Kirschenfeld provides a remarkably civilized public realm inside the building, replicating his vision of the city in decept-ively simple plans, generating complex sections and massing. At the city gate a doorman-concierge station at the entrance is standard to ensure security, and a waiting area behind gen-erally gives onto the bank of elevators and stairs leading up-stairs. Mailboxes, laundry rooms, and recycling rooms cluster around the elevator cores. Common rooms – little town squares for meetings or dining – are typically located on the ground level, opening up to a courtyard garden, as at Marcy Avenue or Hughes Avenue. In some schemes support services occupy the second floor, or the sequence of public rooms continues up to the top floor, culminating in a double height common room and a roof terrace, as at Bronx Park East (marked by a magnificent Loosian window facing the park). Attention is given to detail: Floor tiling and ceiling coves articulate the entry sequence in the front halls with small bench alcoves by the el-evator entrances. Along the upper corridors, ceiling coves and floor patterns mark the entrance to each apartment.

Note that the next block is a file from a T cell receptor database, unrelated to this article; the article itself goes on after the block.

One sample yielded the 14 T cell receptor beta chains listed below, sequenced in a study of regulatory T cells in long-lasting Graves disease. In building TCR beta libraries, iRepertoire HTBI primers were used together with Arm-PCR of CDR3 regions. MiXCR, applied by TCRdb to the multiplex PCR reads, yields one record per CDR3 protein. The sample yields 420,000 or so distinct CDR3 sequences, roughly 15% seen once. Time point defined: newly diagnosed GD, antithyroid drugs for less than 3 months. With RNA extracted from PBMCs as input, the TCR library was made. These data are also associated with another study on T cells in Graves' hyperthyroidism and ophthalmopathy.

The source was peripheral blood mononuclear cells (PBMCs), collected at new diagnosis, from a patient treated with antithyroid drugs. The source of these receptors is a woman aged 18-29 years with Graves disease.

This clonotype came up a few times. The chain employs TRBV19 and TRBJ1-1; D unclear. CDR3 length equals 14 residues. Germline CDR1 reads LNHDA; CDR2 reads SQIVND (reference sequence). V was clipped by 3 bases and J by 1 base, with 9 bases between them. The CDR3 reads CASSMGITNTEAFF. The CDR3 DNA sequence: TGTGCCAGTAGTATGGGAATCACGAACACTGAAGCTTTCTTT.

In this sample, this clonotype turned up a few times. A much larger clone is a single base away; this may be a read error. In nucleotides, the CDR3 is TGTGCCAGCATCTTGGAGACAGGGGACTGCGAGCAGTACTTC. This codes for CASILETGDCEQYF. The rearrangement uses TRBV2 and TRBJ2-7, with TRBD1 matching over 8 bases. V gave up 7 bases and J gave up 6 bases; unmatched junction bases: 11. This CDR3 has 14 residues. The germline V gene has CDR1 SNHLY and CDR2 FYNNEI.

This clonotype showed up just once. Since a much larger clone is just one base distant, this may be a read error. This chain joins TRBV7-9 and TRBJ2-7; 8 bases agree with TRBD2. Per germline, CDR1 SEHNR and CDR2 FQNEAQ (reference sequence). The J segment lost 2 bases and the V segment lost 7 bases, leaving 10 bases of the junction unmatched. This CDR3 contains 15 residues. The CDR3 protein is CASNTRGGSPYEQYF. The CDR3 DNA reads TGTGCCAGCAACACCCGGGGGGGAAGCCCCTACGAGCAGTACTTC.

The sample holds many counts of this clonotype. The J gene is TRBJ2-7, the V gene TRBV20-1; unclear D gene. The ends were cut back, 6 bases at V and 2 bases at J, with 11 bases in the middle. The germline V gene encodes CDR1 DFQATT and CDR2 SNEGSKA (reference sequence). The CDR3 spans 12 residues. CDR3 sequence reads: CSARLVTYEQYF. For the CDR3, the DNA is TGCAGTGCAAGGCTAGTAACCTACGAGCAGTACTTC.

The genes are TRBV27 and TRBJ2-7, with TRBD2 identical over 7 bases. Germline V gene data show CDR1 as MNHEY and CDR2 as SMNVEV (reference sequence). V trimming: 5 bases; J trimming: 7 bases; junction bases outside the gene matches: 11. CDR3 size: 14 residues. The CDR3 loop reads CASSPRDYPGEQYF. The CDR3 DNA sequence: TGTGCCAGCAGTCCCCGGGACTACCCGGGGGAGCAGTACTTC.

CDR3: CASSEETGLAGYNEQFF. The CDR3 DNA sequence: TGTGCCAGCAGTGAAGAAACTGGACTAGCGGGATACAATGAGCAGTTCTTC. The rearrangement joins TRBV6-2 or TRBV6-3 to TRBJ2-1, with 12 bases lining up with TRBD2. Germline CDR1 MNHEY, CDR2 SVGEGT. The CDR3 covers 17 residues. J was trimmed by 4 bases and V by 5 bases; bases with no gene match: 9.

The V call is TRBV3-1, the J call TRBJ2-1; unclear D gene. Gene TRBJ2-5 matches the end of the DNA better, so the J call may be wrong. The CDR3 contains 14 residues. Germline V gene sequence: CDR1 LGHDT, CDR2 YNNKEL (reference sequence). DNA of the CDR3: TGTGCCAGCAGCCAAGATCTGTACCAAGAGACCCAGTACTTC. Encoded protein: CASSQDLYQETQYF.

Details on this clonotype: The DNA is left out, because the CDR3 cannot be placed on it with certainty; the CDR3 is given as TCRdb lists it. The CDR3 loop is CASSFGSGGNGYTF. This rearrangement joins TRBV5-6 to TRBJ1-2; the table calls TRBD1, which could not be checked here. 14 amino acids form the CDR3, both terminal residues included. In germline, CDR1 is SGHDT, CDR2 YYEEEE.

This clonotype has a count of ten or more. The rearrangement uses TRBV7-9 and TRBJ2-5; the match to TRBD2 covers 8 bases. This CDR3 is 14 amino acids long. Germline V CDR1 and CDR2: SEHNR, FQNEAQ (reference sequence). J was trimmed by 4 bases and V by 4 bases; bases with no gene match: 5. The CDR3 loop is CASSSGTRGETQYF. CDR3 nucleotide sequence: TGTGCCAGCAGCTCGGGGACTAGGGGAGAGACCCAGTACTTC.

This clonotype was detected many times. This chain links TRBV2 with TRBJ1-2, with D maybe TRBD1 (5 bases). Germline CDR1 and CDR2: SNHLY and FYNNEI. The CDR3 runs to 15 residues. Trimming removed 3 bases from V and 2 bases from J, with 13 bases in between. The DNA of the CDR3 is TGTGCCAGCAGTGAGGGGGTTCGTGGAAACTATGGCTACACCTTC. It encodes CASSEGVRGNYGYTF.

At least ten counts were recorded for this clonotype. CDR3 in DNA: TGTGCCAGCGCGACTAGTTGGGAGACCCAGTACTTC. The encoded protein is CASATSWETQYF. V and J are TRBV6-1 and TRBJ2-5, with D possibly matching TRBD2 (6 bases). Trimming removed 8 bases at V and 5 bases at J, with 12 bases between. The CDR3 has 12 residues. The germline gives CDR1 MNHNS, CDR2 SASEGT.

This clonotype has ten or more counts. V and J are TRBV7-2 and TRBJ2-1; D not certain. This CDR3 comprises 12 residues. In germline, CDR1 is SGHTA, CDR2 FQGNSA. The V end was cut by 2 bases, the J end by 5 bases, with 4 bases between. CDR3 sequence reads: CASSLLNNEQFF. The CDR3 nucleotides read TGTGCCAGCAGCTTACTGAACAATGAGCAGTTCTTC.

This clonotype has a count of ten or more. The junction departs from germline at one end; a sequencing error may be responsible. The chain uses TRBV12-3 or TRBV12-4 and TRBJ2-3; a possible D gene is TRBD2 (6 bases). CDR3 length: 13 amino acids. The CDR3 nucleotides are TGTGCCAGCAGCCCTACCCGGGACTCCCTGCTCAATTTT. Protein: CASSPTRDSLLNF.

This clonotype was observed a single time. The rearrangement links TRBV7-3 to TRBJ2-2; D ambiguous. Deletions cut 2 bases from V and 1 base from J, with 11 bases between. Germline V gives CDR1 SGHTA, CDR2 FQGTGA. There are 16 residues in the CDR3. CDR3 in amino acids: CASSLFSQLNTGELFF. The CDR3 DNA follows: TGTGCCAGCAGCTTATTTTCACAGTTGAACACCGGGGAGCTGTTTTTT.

Kirschenfeld’s strict, urban, organizational hierarchy, from public to semi-public to private, proves extremely flexible in these infill micro-sites. Kirschenfeld employs both single- and double-loaded corridors on the residential floors, which are generally composed of studios, each with a full kitchen and a full bathroom. Double-loaded corridors have windows at both ends where possible, and their midpoint is marked by a resident lounge, another mini urban marker. Single-loaded corridors, as at Teller Avenue and at St. Marks, are daylit by, in the first case, Kalwall-insulated fiberglass panels and, in the second case, by fixed lot-line windows with sprinkler heads directly above, the only way to place openings on the property boundary. Even within each unit, Kirschenfeld manages to center a room with ceiling coves, giving each space a quiet dig­nity, while making clever plan moves to secure excellent corner rooms with windows in two directions if the site permits.